Debt consolidation is a great tool for helping those drowning in debt to pay off their debts and eventually gain debt freedom. However, going blindly into a debt consolidation agreement is not a good idea. You are likely to make mistakes if you don’t weigh up all factors, and some of these mistakes can even land you in more debt. In this article, we discuss some tips and debt consolidation advice from experts in the industry.
As mentioned above, debt consolidation is just a temporary solution to a bigger problem. Even after you consolidate your existing debts, you need to acknowledge and work on changing the behaviors that landed you in debt.
Kathryn Bossler, a financial counselor at Green Path Debt Solutions, says that debtors turn to debt consolidation as a knee-jerk reaction to drowning in debt. But they fail to consider and address the problems that landed them in debt. Changing spending habits is also about making sacrifices. The best candidates for debt consolidation are those who commit to cut their past spending habits. As such, resolve to:
There are several ways to consolidate debt:
Understanding all these options is important. Find out about all applicable fees and how long you will enjoy low interest rates. Credit card transfers, for instance, charge up to 5% transfer fees and may only offer low interest as a promotion. Double digit interest rates tend to apply after the promotion; if your debt will take longer than this to repay, a transfer card may not be a good option.
Most importantly, before you leverage your home equity, ensure you are comfortable with the repercussions of defaulting on payments.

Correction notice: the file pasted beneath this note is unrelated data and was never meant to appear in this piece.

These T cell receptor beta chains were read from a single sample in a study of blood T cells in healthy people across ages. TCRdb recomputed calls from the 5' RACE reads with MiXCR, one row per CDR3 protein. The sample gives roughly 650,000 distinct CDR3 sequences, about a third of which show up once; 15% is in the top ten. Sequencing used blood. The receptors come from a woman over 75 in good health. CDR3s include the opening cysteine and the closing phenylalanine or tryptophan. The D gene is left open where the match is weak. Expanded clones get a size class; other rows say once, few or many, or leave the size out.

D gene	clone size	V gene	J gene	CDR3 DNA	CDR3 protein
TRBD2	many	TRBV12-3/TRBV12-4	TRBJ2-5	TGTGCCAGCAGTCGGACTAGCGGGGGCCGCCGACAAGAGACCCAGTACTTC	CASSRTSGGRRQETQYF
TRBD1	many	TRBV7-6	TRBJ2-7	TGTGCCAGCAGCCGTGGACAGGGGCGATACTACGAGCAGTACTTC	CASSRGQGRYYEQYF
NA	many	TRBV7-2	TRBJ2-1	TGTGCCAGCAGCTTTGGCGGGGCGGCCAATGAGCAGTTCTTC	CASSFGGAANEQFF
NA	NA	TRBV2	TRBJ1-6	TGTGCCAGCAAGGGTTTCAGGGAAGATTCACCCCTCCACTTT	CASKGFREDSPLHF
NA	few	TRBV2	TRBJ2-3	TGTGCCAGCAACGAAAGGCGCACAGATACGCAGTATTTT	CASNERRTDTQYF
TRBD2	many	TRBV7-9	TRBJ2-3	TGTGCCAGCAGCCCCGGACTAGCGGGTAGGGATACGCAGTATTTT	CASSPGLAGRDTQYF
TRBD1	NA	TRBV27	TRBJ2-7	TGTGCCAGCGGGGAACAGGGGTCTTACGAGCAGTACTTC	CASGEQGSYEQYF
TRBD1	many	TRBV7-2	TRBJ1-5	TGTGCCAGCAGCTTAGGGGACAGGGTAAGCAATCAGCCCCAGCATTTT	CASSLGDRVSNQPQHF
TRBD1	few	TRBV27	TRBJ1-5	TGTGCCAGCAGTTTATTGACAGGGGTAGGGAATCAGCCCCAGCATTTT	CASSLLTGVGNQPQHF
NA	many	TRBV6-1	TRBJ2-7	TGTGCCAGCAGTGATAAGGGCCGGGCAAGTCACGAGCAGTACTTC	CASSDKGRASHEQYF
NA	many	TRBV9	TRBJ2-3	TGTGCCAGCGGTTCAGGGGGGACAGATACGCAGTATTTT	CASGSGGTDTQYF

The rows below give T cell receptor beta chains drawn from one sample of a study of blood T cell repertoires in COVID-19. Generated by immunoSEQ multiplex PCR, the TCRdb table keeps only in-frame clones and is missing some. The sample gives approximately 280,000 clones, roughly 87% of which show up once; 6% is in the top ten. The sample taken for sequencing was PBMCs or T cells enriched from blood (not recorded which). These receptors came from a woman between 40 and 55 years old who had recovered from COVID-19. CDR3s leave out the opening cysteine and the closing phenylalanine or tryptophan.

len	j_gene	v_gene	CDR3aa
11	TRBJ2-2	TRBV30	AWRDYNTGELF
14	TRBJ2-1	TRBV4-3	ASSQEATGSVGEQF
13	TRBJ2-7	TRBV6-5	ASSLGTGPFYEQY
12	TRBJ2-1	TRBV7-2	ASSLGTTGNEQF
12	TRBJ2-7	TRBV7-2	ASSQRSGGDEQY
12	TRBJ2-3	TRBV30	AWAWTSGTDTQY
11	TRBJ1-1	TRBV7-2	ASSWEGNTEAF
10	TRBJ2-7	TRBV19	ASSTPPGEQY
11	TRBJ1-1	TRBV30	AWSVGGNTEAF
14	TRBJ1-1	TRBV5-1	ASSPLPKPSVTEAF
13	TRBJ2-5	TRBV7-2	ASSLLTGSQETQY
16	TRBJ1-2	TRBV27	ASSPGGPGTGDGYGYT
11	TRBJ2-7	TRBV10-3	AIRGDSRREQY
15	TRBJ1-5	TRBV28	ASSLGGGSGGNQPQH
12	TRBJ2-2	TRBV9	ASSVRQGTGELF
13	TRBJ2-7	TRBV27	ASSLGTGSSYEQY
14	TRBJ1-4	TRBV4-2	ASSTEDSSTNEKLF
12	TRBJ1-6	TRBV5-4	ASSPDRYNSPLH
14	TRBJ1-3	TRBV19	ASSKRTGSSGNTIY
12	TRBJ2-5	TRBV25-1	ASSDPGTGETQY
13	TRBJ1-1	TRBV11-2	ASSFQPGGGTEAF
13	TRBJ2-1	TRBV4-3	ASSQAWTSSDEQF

Mathew Isaac, associate professor at Seattle University, advises that for a debt consolidation plan to succeed, you should have a “clear plan of attack”. This means creating a budget that doesn’t put too many constraints on you in the present, causing you to crave things and splurge in the future.
Instead of cutting out essential items from your budget, focus on saving more money by reducing the number of holidays you take or the amount you spend on eating out. For instance, if you routinely spend $5 on a cup of coffee every weekday morning, carrying your own coffee from home will free $110 from your budget. You can redirect this money to debt repayment.
When trying to repay credit card debt, you should stop all spending while in the middle of a consolidation plan. Some people resort to techniques such as cutting up their cards or locking them away to reduce the temptation of spending. Rebecca Rouse, director of IPA’s Financial Inclusion Program, says such “commitment devices” can help to achieve debt freedom. Rouse also advises that it’s a good idea to:
Even if you lock your cards away, do not close your accounts, as doing so will lower your credit rating.
It’s normal to feel disappointed in yourself and even ashamed for being in debt. But such feelings will only limit you from seeking help from experts and peers. Online forums and support groups are full of insights and lessons from members who are struggling with debt or who have repaid their debts in full. Such forums can help you get some perspective and keep you on track.
Furthermore, getting debt consolidation advice from a counsellor is an important part of any debt repayment effort. Credit counselling will help you to identify negative trends in your past spending habits. If for instance you are spending too much money on entertainment or living expenses, a credit counsellor can help you to identify ways to downgrade.
When paying multiple debts, debt consolidation will ease this burden by conveniently rolling them into one lump sum. However, as much as convenience is important, there are times when consolidating debts, especially low interest loans and credit cards, may not be worth it. Before you decide which loans to consolidate, find out if it all makes sense from an interest point of view.
If you have a low balance on some debts, consider making a lump sum payment to clear them. As mentioned above, even cutting a daily cup of coffee can free up to $110 from your monthly income.
Once you decide that debt consolidation is the best way forward, do your research until you find the highest rated debt consolidation company. Before you sign up for a plan, consider the following: